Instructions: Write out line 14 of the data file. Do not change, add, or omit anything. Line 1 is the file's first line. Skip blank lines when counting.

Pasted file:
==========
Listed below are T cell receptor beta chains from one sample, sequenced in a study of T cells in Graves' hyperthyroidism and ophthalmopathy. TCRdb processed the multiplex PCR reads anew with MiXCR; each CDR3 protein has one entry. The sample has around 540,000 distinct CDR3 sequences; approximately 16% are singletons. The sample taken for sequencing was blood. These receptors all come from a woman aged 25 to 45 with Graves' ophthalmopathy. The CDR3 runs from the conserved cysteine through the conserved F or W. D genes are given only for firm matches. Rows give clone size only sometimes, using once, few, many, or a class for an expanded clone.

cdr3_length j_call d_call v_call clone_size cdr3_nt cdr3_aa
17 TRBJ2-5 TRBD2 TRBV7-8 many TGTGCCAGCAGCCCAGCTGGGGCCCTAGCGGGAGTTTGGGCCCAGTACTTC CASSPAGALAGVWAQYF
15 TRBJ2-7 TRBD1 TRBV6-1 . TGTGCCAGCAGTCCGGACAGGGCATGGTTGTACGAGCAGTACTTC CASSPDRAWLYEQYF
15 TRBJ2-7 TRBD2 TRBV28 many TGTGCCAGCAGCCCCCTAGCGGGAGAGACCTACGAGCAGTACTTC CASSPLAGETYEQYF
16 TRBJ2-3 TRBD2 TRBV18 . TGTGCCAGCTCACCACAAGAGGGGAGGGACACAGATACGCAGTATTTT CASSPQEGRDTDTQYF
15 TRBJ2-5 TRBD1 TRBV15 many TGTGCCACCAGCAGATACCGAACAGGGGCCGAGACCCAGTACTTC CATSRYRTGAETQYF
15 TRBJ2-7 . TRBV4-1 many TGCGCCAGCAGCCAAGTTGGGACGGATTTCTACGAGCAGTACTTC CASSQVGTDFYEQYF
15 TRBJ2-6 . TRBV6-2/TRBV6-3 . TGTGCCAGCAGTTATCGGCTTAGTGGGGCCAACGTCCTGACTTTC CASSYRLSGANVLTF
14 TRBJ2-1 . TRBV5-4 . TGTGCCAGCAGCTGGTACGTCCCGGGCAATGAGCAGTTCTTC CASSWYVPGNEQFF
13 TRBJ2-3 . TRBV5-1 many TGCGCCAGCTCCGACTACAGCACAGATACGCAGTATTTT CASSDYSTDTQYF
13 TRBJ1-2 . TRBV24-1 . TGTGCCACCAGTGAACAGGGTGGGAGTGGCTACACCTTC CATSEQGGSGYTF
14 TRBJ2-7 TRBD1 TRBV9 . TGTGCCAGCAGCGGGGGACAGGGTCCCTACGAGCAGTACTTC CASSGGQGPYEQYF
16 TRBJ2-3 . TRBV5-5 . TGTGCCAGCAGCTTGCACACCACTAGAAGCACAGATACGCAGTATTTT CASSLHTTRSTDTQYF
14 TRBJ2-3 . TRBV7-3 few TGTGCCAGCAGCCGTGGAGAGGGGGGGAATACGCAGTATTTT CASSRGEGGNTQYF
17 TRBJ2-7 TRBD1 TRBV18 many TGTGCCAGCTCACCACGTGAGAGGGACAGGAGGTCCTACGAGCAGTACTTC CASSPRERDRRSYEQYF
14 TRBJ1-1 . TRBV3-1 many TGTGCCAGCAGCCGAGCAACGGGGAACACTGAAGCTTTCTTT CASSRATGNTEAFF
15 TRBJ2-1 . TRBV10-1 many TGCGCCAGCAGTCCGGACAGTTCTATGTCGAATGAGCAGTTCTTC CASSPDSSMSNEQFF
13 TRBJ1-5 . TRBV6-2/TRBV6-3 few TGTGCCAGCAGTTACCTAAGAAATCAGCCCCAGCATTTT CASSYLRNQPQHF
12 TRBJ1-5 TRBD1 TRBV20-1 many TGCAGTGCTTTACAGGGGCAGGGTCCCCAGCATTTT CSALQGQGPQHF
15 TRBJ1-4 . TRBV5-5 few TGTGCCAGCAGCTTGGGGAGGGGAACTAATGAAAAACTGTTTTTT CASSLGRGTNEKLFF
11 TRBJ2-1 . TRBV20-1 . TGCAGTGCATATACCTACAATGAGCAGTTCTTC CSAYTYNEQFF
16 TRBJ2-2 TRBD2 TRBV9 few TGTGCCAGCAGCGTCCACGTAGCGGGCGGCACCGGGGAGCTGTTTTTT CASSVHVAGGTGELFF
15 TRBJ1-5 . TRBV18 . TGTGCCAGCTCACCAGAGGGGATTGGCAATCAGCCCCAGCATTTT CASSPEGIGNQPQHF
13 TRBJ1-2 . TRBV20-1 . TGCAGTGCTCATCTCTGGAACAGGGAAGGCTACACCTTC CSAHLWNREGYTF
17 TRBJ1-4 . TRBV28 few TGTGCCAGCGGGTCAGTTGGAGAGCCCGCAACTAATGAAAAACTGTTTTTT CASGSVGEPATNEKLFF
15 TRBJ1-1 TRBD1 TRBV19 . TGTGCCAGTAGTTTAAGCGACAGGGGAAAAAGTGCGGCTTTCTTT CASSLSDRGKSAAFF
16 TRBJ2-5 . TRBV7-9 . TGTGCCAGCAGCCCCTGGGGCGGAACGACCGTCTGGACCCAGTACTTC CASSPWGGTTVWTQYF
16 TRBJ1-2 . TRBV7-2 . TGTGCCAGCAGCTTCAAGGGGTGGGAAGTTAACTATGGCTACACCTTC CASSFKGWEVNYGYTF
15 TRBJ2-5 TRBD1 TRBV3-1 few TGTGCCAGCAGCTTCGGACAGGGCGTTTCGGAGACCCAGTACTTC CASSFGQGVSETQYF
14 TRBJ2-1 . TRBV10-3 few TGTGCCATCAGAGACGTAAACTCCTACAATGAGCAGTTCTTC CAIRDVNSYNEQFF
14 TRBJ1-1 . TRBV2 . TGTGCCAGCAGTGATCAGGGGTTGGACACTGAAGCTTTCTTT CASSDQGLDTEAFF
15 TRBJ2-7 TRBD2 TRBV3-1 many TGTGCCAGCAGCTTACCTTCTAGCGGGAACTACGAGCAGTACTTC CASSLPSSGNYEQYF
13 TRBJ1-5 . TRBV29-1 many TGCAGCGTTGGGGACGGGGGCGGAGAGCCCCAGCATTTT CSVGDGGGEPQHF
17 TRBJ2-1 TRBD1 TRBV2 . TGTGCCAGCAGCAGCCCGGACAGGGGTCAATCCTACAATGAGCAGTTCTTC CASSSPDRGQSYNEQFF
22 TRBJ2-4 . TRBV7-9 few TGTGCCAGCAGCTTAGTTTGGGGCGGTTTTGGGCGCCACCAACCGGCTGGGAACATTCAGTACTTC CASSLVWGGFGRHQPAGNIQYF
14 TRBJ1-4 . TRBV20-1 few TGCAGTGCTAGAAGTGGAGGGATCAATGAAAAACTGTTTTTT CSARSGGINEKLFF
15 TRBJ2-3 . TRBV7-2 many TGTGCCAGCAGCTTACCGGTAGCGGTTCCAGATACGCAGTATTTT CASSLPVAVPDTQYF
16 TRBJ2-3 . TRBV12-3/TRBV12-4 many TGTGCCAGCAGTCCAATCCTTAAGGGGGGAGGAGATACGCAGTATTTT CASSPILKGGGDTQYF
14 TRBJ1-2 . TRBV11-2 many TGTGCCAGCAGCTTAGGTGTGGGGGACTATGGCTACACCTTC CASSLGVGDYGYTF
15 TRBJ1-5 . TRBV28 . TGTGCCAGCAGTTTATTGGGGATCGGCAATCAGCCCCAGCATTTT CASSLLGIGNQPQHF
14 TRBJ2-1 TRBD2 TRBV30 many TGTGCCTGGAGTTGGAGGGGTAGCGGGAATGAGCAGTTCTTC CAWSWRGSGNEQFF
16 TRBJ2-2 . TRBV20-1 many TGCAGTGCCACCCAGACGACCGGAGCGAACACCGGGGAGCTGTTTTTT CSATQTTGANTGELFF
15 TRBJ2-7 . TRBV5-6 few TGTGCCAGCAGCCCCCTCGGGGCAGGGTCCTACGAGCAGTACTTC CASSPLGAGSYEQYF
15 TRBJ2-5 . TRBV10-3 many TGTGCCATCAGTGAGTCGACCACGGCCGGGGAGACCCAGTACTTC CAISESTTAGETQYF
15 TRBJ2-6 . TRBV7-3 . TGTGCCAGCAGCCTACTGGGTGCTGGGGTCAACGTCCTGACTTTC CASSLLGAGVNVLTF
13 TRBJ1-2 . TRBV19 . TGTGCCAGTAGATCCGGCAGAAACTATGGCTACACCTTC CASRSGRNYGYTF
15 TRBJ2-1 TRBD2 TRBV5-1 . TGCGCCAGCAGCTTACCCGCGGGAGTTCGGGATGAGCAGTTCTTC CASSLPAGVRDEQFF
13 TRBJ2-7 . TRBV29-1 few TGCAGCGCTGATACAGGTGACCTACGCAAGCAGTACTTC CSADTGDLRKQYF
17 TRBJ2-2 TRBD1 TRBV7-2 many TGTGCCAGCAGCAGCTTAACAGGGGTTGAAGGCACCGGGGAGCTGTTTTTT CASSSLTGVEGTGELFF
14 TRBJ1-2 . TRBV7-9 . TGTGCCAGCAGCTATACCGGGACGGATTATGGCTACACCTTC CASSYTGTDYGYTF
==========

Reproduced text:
16 TRBJ2-3 . TRBV5-5 . TGTGCCAGCAGCTTGCACACCACTAGAAGCACAGATACGCAGTATTTT CASSLHTTRSTDTQYF